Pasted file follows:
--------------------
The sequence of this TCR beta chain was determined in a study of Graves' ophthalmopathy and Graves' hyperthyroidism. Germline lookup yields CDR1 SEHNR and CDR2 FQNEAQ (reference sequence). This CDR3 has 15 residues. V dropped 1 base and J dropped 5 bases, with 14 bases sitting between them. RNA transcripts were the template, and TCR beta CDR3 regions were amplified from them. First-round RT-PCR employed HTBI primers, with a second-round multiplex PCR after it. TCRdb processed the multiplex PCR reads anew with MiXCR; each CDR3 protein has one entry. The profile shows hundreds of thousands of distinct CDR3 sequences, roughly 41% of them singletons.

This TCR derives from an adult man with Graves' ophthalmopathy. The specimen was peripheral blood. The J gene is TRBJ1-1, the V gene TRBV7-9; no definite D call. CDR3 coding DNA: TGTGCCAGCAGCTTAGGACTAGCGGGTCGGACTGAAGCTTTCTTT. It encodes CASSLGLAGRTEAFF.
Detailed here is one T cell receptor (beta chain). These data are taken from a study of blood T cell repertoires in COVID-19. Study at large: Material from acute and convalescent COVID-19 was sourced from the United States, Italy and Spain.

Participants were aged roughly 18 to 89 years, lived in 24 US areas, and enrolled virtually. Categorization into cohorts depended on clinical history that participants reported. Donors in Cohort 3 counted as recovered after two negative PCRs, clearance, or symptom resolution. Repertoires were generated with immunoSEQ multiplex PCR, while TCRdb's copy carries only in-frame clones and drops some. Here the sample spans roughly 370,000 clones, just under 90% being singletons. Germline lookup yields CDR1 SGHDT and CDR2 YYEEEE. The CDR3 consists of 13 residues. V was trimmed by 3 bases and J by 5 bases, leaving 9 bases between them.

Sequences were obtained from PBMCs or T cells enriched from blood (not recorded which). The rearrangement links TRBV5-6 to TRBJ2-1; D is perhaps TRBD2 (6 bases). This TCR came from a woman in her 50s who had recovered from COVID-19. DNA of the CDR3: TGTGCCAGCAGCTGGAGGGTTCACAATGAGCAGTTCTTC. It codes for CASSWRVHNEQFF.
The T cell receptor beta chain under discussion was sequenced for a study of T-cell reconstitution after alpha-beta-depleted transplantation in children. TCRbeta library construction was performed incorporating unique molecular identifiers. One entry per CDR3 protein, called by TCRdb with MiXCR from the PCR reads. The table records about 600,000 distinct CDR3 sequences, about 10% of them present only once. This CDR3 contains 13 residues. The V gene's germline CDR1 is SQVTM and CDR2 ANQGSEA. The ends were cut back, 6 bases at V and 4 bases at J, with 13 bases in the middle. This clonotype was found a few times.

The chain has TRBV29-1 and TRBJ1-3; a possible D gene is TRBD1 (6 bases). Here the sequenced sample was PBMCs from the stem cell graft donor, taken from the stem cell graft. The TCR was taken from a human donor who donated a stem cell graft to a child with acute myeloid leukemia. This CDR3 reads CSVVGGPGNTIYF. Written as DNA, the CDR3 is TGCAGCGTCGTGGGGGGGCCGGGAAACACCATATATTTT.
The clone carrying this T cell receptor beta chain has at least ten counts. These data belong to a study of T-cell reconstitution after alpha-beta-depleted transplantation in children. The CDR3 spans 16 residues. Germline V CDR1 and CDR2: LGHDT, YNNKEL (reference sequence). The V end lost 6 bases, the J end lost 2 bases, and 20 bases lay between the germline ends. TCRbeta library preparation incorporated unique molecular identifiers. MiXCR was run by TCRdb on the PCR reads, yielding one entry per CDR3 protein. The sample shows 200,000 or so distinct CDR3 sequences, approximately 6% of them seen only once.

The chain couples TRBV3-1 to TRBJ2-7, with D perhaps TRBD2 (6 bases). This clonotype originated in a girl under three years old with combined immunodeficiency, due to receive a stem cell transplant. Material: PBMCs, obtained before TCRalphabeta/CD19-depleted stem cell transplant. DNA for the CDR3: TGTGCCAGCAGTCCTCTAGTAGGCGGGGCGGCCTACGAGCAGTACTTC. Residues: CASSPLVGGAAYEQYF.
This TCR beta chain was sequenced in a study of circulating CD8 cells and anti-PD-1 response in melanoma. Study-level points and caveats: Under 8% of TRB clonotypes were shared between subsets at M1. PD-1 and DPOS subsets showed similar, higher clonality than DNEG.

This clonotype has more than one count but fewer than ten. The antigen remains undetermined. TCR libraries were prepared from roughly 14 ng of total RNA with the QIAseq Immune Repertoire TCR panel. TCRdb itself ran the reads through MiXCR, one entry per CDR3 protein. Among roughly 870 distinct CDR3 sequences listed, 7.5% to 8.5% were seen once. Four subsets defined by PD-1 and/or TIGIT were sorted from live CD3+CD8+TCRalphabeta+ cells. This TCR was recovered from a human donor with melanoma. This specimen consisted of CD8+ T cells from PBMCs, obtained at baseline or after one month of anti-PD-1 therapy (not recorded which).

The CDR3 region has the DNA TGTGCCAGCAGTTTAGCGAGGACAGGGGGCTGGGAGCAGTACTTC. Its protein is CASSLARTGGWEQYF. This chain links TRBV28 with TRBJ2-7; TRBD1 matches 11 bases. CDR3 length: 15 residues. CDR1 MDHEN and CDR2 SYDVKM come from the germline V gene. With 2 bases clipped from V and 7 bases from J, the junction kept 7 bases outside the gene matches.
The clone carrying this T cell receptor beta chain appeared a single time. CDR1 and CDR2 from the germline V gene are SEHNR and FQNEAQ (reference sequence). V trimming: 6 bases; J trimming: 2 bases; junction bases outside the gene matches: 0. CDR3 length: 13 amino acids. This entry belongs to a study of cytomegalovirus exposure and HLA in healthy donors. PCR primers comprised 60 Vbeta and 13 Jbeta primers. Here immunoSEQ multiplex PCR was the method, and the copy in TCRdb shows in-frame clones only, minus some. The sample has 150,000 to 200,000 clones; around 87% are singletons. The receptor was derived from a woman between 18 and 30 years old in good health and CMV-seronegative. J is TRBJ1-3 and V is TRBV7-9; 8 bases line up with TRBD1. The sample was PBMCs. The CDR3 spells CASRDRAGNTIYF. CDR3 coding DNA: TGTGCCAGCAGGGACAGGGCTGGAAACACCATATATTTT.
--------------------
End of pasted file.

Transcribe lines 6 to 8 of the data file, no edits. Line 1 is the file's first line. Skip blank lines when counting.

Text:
The T cell receptor beta chain under discussion was sequenced for a study of T-cell reconstitution after alpha-beta-depleted transplantation in children. TCRbeta library construction was performed incorporating unique molecular identifiers. One entry per CDR3 protein, called by TCRdb with MiXCR from the PCR reads. The table records about 600,000 distinct CDR3 sequences, about 10% of them present only once. This CDR3 contains 13 residues. The V gene's germline CDR1 is SQVTM and CDR2 ANQGSEA. The ends were cut back, 6 bases at V and 4 bases at J, with 13 bases in the middle. This clonotype was found a few times.

The chain has TRBV29-1 and TRBJ1-3; a possible D gene is TRBD1 (6 bases). Here the sequenced sample was PBMCs from the stem cell graft donor, taken from the stem cell graft. The TCR was taken from a human donor who donated a stem cell graft to a child with acute myeloid leukemia. This CDR3 reads CSVVGGPGNTIYF. Written as DNA, the CDR3 is TGCAGCGTCGTGGGGGGGCCGGGAAACACCATATATTTT.
The clone carrying this T cell receptor beta chain has at least ten counts. These data belong to a study of T-cell reconstitution after alpha-beta-depleted transplantation in children. The CDR3 spans 16 residues. Germline V CDR1 and CDR2: LGHDT, YNNKEL (reference sequence). The V end lost 6 bases, the J end lost 2 bases, and 20 bases lay between the germline ends. TCRbeta library preparation incorporated unique molecular identifiers. MiXCR was run by TCRdb on the PCR reads, yielding one entry per CDR3 protein. The sample shows 200,000 or so distinct CDR3 sequences, approximately 6% of them seen only once.